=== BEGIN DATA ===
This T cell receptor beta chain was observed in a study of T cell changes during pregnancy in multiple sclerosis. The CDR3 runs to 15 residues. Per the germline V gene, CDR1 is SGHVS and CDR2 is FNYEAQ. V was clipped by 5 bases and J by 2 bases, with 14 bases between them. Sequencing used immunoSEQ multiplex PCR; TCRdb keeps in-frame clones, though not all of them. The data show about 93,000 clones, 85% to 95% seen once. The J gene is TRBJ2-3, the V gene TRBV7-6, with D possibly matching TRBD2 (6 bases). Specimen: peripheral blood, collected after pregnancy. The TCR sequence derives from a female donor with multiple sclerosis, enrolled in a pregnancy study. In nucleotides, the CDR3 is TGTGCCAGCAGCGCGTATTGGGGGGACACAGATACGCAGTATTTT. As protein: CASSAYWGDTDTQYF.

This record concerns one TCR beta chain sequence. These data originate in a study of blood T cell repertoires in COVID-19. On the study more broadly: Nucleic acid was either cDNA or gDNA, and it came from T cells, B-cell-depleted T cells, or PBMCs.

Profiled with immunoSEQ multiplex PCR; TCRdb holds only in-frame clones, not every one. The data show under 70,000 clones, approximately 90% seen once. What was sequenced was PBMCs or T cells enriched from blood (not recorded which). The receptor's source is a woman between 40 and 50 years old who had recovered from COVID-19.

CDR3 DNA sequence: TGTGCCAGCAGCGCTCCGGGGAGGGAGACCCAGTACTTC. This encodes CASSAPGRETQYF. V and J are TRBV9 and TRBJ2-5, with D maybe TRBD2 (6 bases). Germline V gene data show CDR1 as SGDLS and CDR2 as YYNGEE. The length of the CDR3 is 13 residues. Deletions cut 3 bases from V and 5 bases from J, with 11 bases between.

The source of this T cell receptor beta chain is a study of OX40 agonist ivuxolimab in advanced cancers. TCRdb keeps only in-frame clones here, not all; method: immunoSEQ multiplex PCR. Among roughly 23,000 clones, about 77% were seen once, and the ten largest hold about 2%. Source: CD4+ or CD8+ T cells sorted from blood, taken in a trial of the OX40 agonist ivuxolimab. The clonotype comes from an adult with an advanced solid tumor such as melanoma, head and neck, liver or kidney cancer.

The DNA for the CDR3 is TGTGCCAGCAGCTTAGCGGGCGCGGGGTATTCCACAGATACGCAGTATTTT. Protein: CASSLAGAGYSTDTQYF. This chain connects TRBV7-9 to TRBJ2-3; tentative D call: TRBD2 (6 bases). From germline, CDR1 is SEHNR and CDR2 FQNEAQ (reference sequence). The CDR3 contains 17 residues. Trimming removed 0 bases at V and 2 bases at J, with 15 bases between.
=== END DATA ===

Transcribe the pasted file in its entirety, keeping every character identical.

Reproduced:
This T cell receptor beta chain was observed in a study of T cell changes during pregnancy in multiple sclerosis. The CDR3 runs to 15 residues. Per the germline V gene, CDR1 is SGHVS and CDR2 is FNYEAQ. V was clipped by 5 bases and J by 2 bases, with 14 bases between them. Sequencing used immunoSEQ multiplex PCR; TCRdb keeps in-frame clones, though not all of them. The data show about 93,000 clones, 85% to 95% seen once. The J gene is TRBJ2-3, the V gene TRBV7-6, with D possibly matching TRBD2 (6 bases). Specimen: peripheral blood, collected after pregnancy. The TCR sequence derives from a female donor with multiple sclerosis, enrolled in a pregnancy study. In nucleotides, the CDR3 is TGTGCCAGCAGCGCGTATTGGGGGGACACAGATACGCAGTATTTT. As protein: CASSAYWGDTDTQYF.

This record concerns one TCR beta chain sequence. These data originate in a study of blood T cell repertoires in COVID-19. On the study more broadly: Nucleic acid was either cDNA or gDNA, and it came from T cells, B-cell-depleted T cells, or PBMCs.

Profiled with immunoSEQ multiplex PCR; TCRdb holds only in-frame clones, not every one. The data show under 70,000 clones, approximately 90% seen once. What was sequenced was PBMCs or T cells enriched from blood (not recorded which). The receptor's source is a woman between 40 and 50 years old who had recovered from COVID-19.

CDR3 DNA sequence: TGTGCCAGCAGCGCTCCGGGGAGGGAGACCCAGTACTTC. This encodes CASSAPGRETQYF. V and J are TRBV9 and TRBJ2-5, with D maybe TRBD2 (6 bases). Germline V gene data show CDR1 as SGDLS and CDR2 as YYNGEE. The length of the CDR3 is 13 residues. Deletions cut 3 bases from V and 5 bases from J, with 11 bases between.

The source of this T cell receptor beta chain is a study of OX40 agonist ivuxolimab in advanced cancers. TCRdb keeps only in-frame clones here, not all; method: immunoSEQ multiplex PCR. Among roughly 23,000 clones, about 77% were seen once, and the ten largest hold about 2%. Source: CD4+ or CD8+ T cells sorted from blood, taken in a trial of the OX40 agonist ivuxolimab. The clonotype comes from an adult with an advanced solid tumor such as melanoma, head and neck, liver or kidney cancer.

The DNA for the CDR3 is TGTGCCAGCAGCTTAGCGGGCGCGGGGTATTCCACAGATACGCAGTATTTT. Protein: CASSLAGAGYSTDTQYF. This chain connects TRBV7-9 to TRBJ2-3; tentative D call: TRBD2 (6 bases). From germline, CDR1 is SEHNR and CDR2 FQNEAQ (reference sequence). The CDR3 contains 17 residues. Trimming removed 0 bases at V and 2 bases at J, with 15 bases between.